World Stamps

Websites, blog offer information about music on stamps topic

Nov 24, 2015, 5 AM

By William F. Sharpe

The topic of music encompasses a great variety of stamps. You can find music composers, performers, instruments, and titles honored in this category.

One site that offers many choices is the Philatelic Music Group. This is a German site, but clicking on the flag in the left column of the home page will translate most of the pages into English, as shown nearby.

Founded in 1959, the group includes more than 300 members from 36 countries. Membership information is provided on the site.

You also can read or download a sample copy of the group’s quarterly publication Der Musikus as a PDF (portable document format) file. This 64-page magazine is written in German but includes English and French summaries for articles.

To find articles about music on stamps, click on the word “Articles” in the left-hand column of the home page.

The articles are listed by year. The flag shown with each article indicates the language it is written in.

For example, in the listing of 2015 articles, the article about Billie Holiday is written in German. To see the article, click on the title next to the flag. You might need to use your browser’s translate function to read the article in English.

A variety of stamp exhibits related to music can be viewed by clicking on “Our Stamp Album” in the left column on the home page and then clicking on “Music Stamp Collections.”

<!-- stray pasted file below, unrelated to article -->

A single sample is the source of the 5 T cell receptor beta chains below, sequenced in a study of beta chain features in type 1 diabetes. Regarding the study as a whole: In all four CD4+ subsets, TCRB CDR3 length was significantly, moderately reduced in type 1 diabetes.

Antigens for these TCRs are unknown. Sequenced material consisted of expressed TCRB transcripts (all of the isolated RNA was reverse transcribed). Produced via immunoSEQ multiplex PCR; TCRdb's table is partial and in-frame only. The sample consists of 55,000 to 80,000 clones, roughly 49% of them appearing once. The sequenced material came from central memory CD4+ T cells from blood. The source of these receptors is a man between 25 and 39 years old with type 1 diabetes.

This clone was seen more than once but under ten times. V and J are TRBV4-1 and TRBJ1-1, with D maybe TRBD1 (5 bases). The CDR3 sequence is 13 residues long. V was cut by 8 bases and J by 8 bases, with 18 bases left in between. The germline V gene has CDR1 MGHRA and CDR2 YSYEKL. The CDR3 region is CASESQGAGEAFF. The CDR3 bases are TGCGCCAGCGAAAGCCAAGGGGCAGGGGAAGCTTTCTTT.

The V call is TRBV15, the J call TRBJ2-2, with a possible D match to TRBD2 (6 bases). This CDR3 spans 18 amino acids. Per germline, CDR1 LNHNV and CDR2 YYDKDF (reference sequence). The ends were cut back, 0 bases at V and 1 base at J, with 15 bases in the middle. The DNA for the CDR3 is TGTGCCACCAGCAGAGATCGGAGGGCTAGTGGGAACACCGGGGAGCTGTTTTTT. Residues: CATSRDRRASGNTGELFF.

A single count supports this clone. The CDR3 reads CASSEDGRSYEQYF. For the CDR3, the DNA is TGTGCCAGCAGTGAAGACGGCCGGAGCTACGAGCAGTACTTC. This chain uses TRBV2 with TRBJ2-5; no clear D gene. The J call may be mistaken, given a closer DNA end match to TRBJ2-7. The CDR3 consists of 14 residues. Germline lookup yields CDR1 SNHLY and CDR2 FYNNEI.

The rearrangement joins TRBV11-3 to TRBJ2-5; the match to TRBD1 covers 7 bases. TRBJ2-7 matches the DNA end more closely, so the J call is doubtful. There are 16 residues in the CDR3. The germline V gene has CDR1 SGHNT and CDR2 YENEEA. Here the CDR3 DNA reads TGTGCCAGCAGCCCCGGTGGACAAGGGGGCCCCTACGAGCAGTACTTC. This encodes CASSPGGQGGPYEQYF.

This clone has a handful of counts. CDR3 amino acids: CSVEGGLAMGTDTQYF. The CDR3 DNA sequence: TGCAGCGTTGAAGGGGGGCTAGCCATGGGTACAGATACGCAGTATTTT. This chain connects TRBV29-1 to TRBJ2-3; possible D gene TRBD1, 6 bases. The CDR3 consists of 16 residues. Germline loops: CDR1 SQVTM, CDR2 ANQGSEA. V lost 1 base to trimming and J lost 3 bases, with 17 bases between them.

Shown nearby is the second page from the exhibit titled “Tango.” This 16-page exhibit provides a philatelic history of the development of that dance form.

While you are still on the Our Stamp Album page, click on “More Websites about Music on Stamps.” You will see the composers page, but you can select musicians, instruments, opera, dance, or others from the top menu to see additional sites.

Another links page is accessible from the home page. I clicked on the first choice here, “Our Members on the Internet,” and visited Hans Timmerman’s page showing pipe organs on stamps.

I also played Frederic Grosz’s “The Magic Flute on Stamps,” a performance of a small part of Mozart’s opera, illustrated with postage stamps.

An extensive collection of music stamps can be found in a blog format. The blogger is Jiumn-wen Lin, a collector of classical music on stamps.

Brief biographies about composers are included in the alphabetical listings on the left side of the page.

I clicked on G for composers from Gadbois to Gullin, and then found George Gershwin among the composers listed on the right side of the page. The Gambia’s se-tenant stamps honoring George Gershwin’s Porgy and Bess (Scott 2050c and 2050d) were among those shown.

Another choice offered on the home page is a link to a page featuring stamps honoring nonclassical musicians.

Pinterest, a graphic website that I wrote about in Linn’s Nov. 5, 2012, issue, also includes stamp images related to music, although these images are arranged for browsing.

I would suggest visiting Pinterest and searching for “music on postage stamps” in the search box at the top of the page.

You will see a variety of stamps illustrated, but clicking on the “Boards” choice at the top of the results screen will lead you to individual boards about music stamps, as shown nearby.

You also can click on an individual stamp image to see a larger view of that stamp.